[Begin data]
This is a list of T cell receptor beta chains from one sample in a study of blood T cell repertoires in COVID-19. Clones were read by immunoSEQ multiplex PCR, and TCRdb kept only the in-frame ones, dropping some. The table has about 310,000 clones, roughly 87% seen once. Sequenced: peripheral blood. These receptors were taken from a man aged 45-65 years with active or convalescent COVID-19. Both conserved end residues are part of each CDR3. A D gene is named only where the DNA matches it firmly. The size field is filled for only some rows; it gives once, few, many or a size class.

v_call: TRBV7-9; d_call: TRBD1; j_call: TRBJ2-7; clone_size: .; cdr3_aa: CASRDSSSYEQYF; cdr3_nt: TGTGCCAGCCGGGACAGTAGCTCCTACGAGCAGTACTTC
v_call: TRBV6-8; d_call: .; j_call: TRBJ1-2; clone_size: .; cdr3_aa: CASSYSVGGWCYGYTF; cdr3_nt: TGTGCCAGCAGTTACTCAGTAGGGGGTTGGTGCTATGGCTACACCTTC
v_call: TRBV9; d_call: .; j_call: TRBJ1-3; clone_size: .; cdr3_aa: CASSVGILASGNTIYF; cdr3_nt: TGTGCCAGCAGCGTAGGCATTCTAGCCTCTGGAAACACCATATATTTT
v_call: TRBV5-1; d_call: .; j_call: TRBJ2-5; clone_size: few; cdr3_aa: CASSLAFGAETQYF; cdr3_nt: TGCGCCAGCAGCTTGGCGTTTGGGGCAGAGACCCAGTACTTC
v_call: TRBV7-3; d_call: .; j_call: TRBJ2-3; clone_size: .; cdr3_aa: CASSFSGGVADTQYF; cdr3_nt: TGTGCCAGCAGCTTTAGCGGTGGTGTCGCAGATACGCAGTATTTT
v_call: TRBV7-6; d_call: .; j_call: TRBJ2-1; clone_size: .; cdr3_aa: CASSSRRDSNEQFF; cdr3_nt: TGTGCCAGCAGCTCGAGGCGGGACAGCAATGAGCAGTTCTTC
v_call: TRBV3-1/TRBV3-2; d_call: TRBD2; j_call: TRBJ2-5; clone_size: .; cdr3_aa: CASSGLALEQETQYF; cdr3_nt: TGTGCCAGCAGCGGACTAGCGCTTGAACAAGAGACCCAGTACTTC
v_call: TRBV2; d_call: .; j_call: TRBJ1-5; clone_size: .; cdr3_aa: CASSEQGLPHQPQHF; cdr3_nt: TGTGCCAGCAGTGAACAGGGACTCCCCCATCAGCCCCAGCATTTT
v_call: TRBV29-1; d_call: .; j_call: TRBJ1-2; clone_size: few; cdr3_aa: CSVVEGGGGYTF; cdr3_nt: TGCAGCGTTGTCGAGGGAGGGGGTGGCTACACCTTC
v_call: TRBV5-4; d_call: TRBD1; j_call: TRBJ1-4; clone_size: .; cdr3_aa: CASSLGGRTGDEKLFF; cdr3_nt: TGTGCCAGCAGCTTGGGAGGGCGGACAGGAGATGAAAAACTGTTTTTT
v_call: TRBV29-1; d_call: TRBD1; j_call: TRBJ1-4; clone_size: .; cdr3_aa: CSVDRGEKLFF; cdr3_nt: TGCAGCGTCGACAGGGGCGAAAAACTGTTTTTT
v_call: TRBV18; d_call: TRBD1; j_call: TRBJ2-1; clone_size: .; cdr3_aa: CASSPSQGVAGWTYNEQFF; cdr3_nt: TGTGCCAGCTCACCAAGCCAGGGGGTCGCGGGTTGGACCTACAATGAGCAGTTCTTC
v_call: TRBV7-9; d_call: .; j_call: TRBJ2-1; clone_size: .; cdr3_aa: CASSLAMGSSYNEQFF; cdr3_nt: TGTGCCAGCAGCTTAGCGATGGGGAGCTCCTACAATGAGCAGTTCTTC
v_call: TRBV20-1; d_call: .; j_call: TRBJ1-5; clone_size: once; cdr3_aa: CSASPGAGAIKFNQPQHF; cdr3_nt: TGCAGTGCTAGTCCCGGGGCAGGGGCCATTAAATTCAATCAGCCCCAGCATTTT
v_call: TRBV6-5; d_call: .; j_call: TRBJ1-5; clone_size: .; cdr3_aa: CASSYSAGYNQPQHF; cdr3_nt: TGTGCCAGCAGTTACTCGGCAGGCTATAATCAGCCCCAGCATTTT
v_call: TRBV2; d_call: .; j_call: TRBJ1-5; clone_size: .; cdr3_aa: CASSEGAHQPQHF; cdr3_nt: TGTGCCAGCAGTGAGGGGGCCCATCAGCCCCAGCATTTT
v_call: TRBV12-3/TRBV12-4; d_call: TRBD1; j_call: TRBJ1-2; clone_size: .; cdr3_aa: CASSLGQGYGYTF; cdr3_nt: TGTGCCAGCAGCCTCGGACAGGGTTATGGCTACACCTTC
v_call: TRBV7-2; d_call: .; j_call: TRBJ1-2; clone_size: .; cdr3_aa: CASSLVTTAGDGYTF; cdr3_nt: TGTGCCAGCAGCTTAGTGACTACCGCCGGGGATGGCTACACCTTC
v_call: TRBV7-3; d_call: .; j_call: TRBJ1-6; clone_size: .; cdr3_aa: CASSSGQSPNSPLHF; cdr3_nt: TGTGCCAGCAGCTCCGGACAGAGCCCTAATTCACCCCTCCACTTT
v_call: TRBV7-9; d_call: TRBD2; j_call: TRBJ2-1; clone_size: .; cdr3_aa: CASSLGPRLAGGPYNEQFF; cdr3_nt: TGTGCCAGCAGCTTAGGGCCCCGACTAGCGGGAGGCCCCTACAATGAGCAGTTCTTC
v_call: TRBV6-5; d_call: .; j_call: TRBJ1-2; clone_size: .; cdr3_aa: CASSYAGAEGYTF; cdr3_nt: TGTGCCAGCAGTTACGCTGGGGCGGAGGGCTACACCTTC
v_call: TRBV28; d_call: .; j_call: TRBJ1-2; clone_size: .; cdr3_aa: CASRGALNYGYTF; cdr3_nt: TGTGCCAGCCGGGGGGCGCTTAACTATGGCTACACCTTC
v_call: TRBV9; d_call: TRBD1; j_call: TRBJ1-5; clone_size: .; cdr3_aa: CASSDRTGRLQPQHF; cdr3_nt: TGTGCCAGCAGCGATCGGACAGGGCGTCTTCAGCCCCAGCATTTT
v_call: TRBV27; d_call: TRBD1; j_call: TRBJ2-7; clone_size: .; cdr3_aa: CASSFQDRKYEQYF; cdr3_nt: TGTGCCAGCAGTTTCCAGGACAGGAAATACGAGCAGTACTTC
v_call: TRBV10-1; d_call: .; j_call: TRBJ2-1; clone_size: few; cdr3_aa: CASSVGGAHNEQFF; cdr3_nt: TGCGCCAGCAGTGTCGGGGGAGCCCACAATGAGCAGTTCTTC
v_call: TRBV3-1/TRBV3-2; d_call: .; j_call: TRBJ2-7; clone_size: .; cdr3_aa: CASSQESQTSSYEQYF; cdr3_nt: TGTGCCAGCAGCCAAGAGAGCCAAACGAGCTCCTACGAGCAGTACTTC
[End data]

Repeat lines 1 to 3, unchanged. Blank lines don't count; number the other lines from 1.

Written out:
This is a list of T cell receptor beta chains from one sample in a study of blood T cell repertoires in COVID-19. Clones were read by immunoSEQ multiplex PCR, and TCRdb kept only the in-frame ones, dropping some. The table has about 310,000 clones, roughly 87% seen once. Sequenced: peripheral blood. These receptors were taken from a man aged 45-65 years with active or convalescent COVID-19. Both conserved end residues are part of each CDR3. A D gene is named only where the DNA matches it firmly. The size field is filled for only some rows; it gives once, few, many or a size class.

v_call: TRBV7-9; d_call: TRBD1; j_call: TRBJ2-7; clone_size: .; cdr3_aa: CASRDSSSYEQYF; cdr3_nt: TGTGCCAGCCGGGACAGTAGCTCCTACGAGCAGTACTTC
v_call: TRBV6-8; d_call: .; j_call: TRBJ1-2; clone_size: .; cdr3_aa: CASSYSVGGWCYGYTF; cdr3_nt: TGTGCCAGCAGTTACTCAGTAGGGGGTTGGTGCTATGGCTACACCTTC